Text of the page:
Democracy is the thing I believe in passionately, yet here in Scotland, whose people voted to Remain to the tune of 62%, the result feels oddly jarring, not very democratic at all. (It feels, to my irrational mind, as if the rest of the country has said: you don't count. Of course it is not as simple as that, but that is what it feels like.) The will of the people is what all this is about, but the Britons under twenty-five, 72% of whom wanted to stay in, have their will ignored. And they are the ones who will have to live longest with this result. ‘What about the young people?’ says one of the old friends, on a dying fall.
This is not like a general election. In a normal election, if you back the wrong horse, or hate the result, you get another go in a few years. You suck up your disappointment and butch up for the next fight. This is for good and all. There is no going back, no second chance. I have seen people on Twitter saying that it is a brave new dawn, and that those of us who don’t like it should be quiet and stop whining. But surely if this is about the voters, about democracy, about real people with real human hearts, the sixteen million should be honoured just as the seventeen million are. Their feelings should be allowed to exist. Their freedom of expression should be respected. They should be heard.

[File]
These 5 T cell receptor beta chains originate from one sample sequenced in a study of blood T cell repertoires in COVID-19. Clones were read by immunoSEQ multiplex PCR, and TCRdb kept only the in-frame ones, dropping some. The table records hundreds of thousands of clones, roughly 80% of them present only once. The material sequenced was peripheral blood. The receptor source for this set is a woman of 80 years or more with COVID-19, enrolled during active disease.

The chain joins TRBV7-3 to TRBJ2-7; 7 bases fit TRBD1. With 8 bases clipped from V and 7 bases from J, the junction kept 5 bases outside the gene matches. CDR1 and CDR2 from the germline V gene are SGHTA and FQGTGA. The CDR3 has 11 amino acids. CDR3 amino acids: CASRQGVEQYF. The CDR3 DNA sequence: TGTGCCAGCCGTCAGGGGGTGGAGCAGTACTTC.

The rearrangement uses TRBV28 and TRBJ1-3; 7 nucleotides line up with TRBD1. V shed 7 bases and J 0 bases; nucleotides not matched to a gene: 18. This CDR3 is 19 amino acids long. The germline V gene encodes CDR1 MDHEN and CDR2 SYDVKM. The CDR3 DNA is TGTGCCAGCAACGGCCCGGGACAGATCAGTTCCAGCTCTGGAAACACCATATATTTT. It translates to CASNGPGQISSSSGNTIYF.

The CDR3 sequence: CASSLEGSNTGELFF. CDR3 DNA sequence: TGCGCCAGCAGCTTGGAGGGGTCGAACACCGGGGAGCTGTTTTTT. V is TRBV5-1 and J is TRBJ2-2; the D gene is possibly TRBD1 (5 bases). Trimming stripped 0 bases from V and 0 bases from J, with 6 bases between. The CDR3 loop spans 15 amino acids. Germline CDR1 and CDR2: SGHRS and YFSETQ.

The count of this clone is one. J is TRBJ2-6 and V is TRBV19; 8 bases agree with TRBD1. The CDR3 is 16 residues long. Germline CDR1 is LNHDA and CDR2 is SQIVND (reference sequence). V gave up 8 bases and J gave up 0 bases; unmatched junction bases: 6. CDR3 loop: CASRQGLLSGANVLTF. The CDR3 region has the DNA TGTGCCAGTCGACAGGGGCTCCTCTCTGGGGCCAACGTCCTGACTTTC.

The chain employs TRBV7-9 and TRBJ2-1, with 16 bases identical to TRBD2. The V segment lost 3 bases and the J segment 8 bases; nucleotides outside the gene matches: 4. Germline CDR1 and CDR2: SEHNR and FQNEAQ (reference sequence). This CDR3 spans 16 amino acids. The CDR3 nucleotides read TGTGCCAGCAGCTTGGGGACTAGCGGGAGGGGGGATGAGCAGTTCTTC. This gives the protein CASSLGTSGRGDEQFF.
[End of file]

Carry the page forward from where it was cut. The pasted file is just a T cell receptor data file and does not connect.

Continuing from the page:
I am not pointing fingers or calling people names. I am not even saying that the Brexiteers are wrong. I don’t know that they are wrong, any more than they know that they are right. Perhaps those sunlit uplands of which Boris Johnson spoke will one day make themselves seen. But the reality of this moment is uncertainty, instability, a chaos that did not exist yesterday, and did not have to exist today. I simply feel bereft, sorrowful and as if the ground that I stand on is no longer solid.
Because nobody, nobody, knows what happens next.